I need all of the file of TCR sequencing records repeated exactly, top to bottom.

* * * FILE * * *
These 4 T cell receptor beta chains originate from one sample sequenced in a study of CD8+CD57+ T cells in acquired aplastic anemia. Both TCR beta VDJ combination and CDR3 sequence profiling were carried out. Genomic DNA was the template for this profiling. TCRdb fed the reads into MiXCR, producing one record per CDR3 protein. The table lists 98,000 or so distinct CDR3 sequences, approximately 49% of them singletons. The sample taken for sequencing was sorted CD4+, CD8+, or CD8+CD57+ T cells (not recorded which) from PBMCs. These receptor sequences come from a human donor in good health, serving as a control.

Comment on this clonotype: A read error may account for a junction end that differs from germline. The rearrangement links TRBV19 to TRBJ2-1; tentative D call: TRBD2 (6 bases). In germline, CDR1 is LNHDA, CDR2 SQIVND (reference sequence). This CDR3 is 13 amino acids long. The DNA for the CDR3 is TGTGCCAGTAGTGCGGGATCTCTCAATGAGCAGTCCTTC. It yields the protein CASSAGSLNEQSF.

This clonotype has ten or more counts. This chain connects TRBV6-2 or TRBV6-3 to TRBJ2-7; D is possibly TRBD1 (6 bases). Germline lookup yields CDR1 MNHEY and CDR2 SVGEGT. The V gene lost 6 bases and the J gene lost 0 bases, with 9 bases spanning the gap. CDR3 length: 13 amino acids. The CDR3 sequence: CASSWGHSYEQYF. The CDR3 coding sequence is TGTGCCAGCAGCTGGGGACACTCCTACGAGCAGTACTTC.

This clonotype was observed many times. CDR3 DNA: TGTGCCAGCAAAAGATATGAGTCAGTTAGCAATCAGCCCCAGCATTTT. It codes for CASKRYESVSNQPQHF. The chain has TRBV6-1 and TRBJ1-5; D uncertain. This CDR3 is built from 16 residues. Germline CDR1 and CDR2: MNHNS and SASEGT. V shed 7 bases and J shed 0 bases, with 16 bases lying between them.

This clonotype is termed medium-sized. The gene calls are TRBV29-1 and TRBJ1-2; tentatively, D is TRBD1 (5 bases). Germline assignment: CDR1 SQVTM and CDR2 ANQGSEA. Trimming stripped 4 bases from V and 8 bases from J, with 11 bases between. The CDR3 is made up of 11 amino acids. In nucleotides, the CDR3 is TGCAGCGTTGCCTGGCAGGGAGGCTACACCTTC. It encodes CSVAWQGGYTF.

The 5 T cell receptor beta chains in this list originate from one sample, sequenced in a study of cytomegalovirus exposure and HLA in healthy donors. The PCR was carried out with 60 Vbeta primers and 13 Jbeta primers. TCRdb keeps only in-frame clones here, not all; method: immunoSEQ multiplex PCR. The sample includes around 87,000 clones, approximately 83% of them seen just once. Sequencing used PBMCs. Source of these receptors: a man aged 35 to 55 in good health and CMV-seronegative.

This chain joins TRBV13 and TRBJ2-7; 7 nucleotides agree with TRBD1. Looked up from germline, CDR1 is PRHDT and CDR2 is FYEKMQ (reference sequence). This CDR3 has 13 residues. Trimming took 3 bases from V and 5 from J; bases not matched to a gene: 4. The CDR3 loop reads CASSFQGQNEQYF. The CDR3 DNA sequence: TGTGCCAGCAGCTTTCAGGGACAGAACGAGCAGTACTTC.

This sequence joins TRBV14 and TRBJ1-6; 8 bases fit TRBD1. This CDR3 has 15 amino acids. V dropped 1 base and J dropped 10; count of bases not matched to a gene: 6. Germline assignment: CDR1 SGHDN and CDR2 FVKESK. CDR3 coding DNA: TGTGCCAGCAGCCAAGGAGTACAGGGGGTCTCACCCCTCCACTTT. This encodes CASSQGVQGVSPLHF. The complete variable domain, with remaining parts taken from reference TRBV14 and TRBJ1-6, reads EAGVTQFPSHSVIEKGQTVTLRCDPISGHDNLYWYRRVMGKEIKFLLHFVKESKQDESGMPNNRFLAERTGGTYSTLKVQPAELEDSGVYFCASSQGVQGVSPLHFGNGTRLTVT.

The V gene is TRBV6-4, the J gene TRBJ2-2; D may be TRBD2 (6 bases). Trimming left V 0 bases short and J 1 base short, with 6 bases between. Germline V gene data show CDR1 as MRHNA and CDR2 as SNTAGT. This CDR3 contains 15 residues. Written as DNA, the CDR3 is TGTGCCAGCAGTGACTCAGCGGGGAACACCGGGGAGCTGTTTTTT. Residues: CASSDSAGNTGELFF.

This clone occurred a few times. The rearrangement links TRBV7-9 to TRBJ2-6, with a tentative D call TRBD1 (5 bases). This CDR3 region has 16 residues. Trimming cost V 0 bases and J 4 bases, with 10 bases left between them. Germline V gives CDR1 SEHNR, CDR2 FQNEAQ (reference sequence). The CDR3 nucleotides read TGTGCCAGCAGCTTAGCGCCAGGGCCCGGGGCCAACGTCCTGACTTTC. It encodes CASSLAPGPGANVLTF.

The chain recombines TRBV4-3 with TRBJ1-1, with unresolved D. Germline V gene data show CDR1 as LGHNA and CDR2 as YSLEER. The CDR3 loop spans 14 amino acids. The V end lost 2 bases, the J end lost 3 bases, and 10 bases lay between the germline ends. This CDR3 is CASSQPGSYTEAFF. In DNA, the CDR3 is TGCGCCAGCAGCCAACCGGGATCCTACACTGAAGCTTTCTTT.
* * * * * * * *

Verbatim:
These 4 T cell receptor beta chains originate from one sample sequenced in a study of CD8+CD57+ T cells in acquired aplastic anemia. Both TCR beta VDJ combination and CDR3 sequence profiling were carried out. Genomic DNA was the template for this profiling. TCRdb fed the reads into MiXCR, producing one record per CDR3 protein. The table lists 98,000 or so distinct CDR3 sequences, approximately 49% of them singletons. The sample taken for sequencing was sorted CD4+, CD8+, or CD8+CD57+ T cells (not recorded which) from PBMCs. These receptor sequences come from a human donor in good health, serving as a control.

Comment on this clonotype: A read error may account for a junction end that differs from germline. The rearrangement links TRBV19 to TRBJ2-1; tentative D call: TRBD2 (6 bases). In germline, CDR1 is LNHDA, CDR2 SQIVND (reference sequence). This CDR3 is 13 amino acids long. The DNA for the CDR3 is TGTGCCAGTAGTGCGGGATCTCTCAATGAGCAGTCCTTC. It yields the protein CASSAGSLNEQSF.

This clonotype has ten or more counts. This chain connects TRBV6-2 or TRBV6-3 to TRBJ2-7; D is possibly TRBD1 (6 bases). Germline lookup yields CDR1 MNHEY and CDR2 SVGEGT. The V gene lost 6 bases and the J gene lost 0 bases, with 9 bases spanning the gap. CDR3 length: 13 amino acids. The CDR3 sequence: CASSWGHSYEQYF. The CDR3 coding sequence is TGTGCCAGCAGCTGGGGACACTCCTACGAGCAGTACTTC.

This clonotype was observed many times. CDR3 DNA: TGTGCCAGCAAAAGATATGAGTCAGTTAGCAATCAGCCCCAGCATTTT. It codes for CASKRYESVSNQPQHF. The chain has TRBV6-1 and TRBJ1-5; D uncertain. This CDR3 is built from 16 residues. Germline CDR1 and CDR2: MNHNS and SASEGT. V shed 7 bases and J shed 0 bases, with 16 bases lying between them.

This clonotype is termed medium-sized. The gene calls are TRBV29-1 and TRBJ1-2; tentatively, D is TRBD1 (5 bases). Germline assignment: CDR1 SQVTM and CDR2 ANQGSEA. Trimming stripped 4 bases from V and 8 bases from J, with 11 bases between. The CDR3 is made up of 11 amino acids. In nucleotides, the CDR3 is TGCAGCGTTGCCTGGCAGGGAGGCTACACCTTC. It encodes CSVAWQGGYTF.

The 5 T cell receptor beta chains in this list originate from one sample, sequenced in a study of cytomegalovirus exposure and HLA in healthy donors. The PCR was carried out with 60 Vbeta primers and 13 Jbeta primers. TCRdb keeps only in-frame clones here, not all; method: immunoSEQ multiplex PCR. The sample includes around 87,000 clones, approximately 83% of them seen just once. Sequencing used PBMCs. Source of these receptors: a man aged 35 to 55 in good health and CMV-seronegative.

This chain joins TRBV13 and TRBJ2-7; 7 nucleotides agree with TRBD1. Looked up from germline, CDR1 is PRHDT and CDR2 is FYEKMQ (reference sequence). This CDR3 has 13 residues. Trimming took 3 bases from V and 5 from J; bases not matched to a gene: 4. The CDR3 loop reads CASSFQGQNEQYF. The CDR3 DNA sequence: TGTGCCAGCAGCTTTCAGGGACAGAACGAGCAGTACTTC.

This sequence joins TRBV14 and TRBJ1-6; 8 bases fit TRBD1. This CDR3 has 15 amino acids. V dropped 1 base and J dropped 10; count of bases not matched to a gene: 6. Germline assignment: CDR1 SGHDN and CDR2 FVKESK. CDR3 coding DNA: TGTGCCAGCAGCCAAGGAGTACAGGGGGTCTCACCCCTCCACTTT. This encodes CASSQGVQGVSPLHF. The complete variable domain, with remaining parts taken from reference TRBV14 and TRBJ1-6, reads EAGVTQFPSHSVIEKGQTVTLRCDPISGHDNLYWYRRVMGKEIKFLLHFVKESKQDESGMPNNRFLAERTGGTYSTLKVQPAELEDSGVYFCASSQGVQGVSPLHFGNGTRLTVT.

The V gene is TRBV6-4, the J gene TRBJ2-2; D may be TRBD2 (6 bases). Trimming left V 0 bases short and J 1 base short, with 6 bases between. Germline V gene data show CDR1 as MRHNA and CDR2 as SNTAGT. This CDR3 contains 15 residues. Written as DNA, the CDR3 is TGTGCCAGCAGTGACTCAGCGGGGAACACCGGGGAGCTGTTTTTT. Residues: CASSDSAGNTGELFF.

This clone occurred a few times. The rearrangement links TRBV7-9 to TRBJ2-6, with a tentative D call TRBD1 (5 bases). This CDR3 region has 16 residues. Trimming cost V 0 bases and J 4 bases, with 10 bases left between them. Germline V gives CDR1 SEHNR, CDR2 FQNEAQ (reference sequence). The CDR3 nucleotides read TGTGCCAGCAGCTTAGCGCCAGGGCCCGGGGCCAACGTCCTGACTTTC. It encodes CASSLAPGPGANVLTF.

The chain recombines TRBV4-3 with TRBJ1-1, with unresolved D. Germline V gene data show CDR1 as LGHNA and CDR2 as YSLEER. The CDR3 loop spans 14 amino acids. The V end lost 2 bases, the J end lost 3 bases, and 10 bases lay between the germline ends. This CDR3 is CASSQPGSYTEAFF. In DNA, the CDR3 is TGCGCCAGCAGCCAACCGGGATCCTACACTGAAGCTTTCTTT.